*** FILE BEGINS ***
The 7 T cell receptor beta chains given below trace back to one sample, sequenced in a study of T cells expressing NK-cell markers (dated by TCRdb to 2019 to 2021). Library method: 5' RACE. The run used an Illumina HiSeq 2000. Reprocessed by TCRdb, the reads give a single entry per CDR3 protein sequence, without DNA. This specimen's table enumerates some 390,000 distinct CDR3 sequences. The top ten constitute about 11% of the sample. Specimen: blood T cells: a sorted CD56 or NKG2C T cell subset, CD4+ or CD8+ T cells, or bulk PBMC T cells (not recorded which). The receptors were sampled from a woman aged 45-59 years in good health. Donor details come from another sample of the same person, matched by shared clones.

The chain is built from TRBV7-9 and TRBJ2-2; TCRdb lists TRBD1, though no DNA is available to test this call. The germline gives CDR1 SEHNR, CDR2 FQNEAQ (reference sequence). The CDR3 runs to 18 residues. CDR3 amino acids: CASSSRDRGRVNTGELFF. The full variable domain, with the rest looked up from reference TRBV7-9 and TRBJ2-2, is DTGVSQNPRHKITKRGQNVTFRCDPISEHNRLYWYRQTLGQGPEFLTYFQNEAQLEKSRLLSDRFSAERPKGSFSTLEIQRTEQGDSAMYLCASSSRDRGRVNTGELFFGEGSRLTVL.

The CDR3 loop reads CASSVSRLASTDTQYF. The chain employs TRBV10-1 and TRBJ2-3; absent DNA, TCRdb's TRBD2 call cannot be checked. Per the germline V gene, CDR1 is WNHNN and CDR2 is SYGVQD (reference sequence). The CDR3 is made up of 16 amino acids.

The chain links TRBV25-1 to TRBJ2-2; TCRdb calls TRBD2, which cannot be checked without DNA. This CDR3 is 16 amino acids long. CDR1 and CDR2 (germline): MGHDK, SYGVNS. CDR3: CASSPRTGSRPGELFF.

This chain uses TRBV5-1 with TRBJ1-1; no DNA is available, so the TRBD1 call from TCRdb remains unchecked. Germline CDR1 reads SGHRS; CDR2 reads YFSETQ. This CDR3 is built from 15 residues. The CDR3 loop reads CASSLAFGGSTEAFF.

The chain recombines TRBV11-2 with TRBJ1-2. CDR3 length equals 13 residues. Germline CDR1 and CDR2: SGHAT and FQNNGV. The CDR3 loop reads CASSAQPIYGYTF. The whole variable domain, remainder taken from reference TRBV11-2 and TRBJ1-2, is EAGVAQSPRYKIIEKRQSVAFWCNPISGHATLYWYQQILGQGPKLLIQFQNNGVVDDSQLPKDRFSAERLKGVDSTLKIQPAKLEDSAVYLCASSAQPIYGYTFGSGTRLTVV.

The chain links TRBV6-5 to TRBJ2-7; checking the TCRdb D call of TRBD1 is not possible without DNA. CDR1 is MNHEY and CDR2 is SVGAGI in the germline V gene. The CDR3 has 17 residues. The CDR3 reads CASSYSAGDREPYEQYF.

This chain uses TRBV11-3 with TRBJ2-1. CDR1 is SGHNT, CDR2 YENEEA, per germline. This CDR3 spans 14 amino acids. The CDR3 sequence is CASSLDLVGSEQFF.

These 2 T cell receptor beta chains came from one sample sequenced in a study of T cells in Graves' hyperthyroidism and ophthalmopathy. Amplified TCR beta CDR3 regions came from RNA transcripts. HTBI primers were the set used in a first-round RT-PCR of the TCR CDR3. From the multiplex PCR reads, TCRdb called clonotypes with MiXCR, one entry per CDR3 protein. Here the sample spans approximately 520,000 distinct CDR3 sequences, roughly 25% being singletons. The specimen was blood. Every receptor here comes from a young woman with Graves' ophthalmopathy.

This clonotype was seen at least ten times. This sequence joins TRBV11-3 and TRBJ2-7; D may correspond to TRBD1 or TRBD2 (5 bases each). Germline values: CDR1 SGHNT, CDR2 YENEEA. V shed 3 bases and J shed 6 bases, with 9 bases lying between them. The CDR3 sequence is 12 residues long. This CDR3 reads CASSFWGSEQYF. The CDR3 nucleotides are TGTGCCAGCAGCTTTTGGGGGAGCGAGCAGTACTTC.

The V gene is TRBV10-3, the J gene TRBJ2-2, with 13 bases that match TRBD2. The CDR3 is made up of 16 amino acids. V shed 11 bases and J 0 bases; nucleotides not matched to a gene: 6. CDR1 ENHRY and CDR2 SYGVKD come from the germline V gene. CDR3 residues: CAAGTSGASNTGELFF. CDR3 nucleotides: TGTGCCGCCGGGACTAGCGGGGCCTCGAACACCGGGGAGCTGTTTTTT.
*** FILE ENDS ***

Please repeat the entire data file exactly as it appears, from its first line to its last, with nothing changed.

The 7 T cell receptor beta chains given below trace back to one sample, sequenced in a study of T cells expressing NK-cell markers (dated by TCRdb to 2019 to 2021). Library method: 5' RACE. The run used an Illumina HiSeq 2000. Reprocessed by TCRdb, the reads give a single entry per CDR3 protein sequence, without DNA. This specimen's table enumerates some 390,000 distinct CDR3 sequences. The top ten constitute about 11% of the sample. Specimen: blood T cells: a sorted CD56 or NKG2C T cell subset, CD4+ or CD8+ T cells, or bulk PBMC T cells (not recorded which). The receptors were sampled from a woman aged 45-59 years in good health. Donor details come from another sample of the same person, matched by shared clones.

The chain is built from TRBV7-9 and TRBJ2-2; TCRdb lists TRBD1, though no DNA is available to test this call. The germline gives CDR1 SEHNR, CDR2 FQNEAQ (reference sequence). The CDR3 runs to 18 residues. CDR3 amino acids: CASSSRDRGRVNTGELFF. The full variable domain, with the rest looked up from reference TRBV7-9 and TRBJ2-2, is DTGVSQNPRHKITKRGQNVTFRCDPISEHNRLYWYRQTLGQGPEFLTYFQNEAQLEKSRLLSDRFSAERPKGSFSTLEIQRTEQGDSAMYLCASSSRDRGRVNTGELFFGEGSRLTVL.

The CDR3 loop reads CASSVSRLASTDTQYF. The chain employs TRBV10-1 and TRBJ2-3; absent DNA, TCRdb's TRBD2 call cannot be checked. Per the germline V gene, CDR1 is WNHNN and CDR2 is SYGVQD (reference sequence). The CDR3 is made up of 16 amino acids.

The chain links TRBV25-1 to TRBJ2-2; TCRdb calls TRBD2, which cannot be checked without DNA. This CDR3 is 16 amino acids long. CDR1 and CDR2 (germline): MGHDK, SYGVNS. CDR3: CASSPRTGSRPGELFF.

This chain uses TRBV5-1 with TRBJ1-1; no DNA is available, so the TRBD1 call from TCRdb remains unchecked. Germline CDR1 reads SGHRS; CDR2 reads YFSETQ. This CDR3 is built from 15 residues. The CDR3 loop reads CASSLAFGGSTEAFF.

The chain recombines TRBV11-2 with TRBJ1-2. CDR3 length equals 13 residues. Germline CDR1 and CDR2: SGHAT and FQNNGV. The CDR3 loop reads CASSAQPIYGYTF. The whole variable domain, remainder taken from reference TRBV11-2 and TRBJ1-2, is EAGVAQSPRYKIIEKRQSVAFWCNPISGHATLYWYQQILGQGPKLLIQFQNNGVVDDSQLPKDRFSAERLKGVDSTLKIQPAKLEDSAVYLCASSAQPIYGYTFGSGTRLTVV.

The chain links TRBV6-5 to TRBJ2-7; checking the TCRdb D call of TRBD1 is not possible without DNA. CDR1 is MNHEY and CDR2 is SVGAGI in the germline V gene. The CDR3 has 17 residues. The CDR3 reads CASSYSAGDREPYEQYF.

This chain uses TRBV11-3 with TRBJ2-1. CDR1 is SGHNT, CDR2 YENEEA, per germline. This CDR3 spans 14 amino acids. The CDR3 sequence is CASSLDLVGSEQFF.

These 2 T cell receptor beta chains came from one sample sequenced in a study of T cells in Graves' hyperthyroidism and ophthalmopathy. Amplified TCR beta CDR3 regions came from RNA transcripts. HTBI primers were the set used in a first-round RT-PCR of the TCR CDR3. From the multiplex PCR reads, TCRdb called clonotypes with MiXCR, one entry per CDR3 protein. Here the sample spans approximately 520,000 distinct CDR3 sequences, roughly 25% being singletons. The specimen was blood. Every receptor here comes from a young woman with Graves' ophthalmopathy.

This clonotype was seen at least ten times. This sequence joins TRBV11-3 and TRBJ2-7; D may correspond to TRBD1 or TRBD2 (5 bases each). Germline values: CDR1 SGHNT, CDR2 YENEEA. V shed 3 bases and J shed 6 bases, with 9 bases lying between them. The CDR3 sequence is 12 residues long. This CDR3 reads CASSFWGSEQYF. The CDR3 nucleotides are TGTGCCAGCAGCTTTTGGGGGAGCGAGCAGTACTTC.

The V gene is TRBV10-3, the J gene TRBJ2-2, with 13 bases that match TRBD2. The CDR3 is made up of 16 amino acids. V shed 11 bases and J 0 bases; nucleotides not matched to a gene: 6. CDR1 ENHRY and CDR2 SYGVKD come from the germline V gene. CDR3 residues: CAAGTSGASNTGELFF. CDR3 nucleotides: TGTGCCGCCGGGACTAGCGGGGCCTCGAACACCGGGGAGCTGTTTTTT.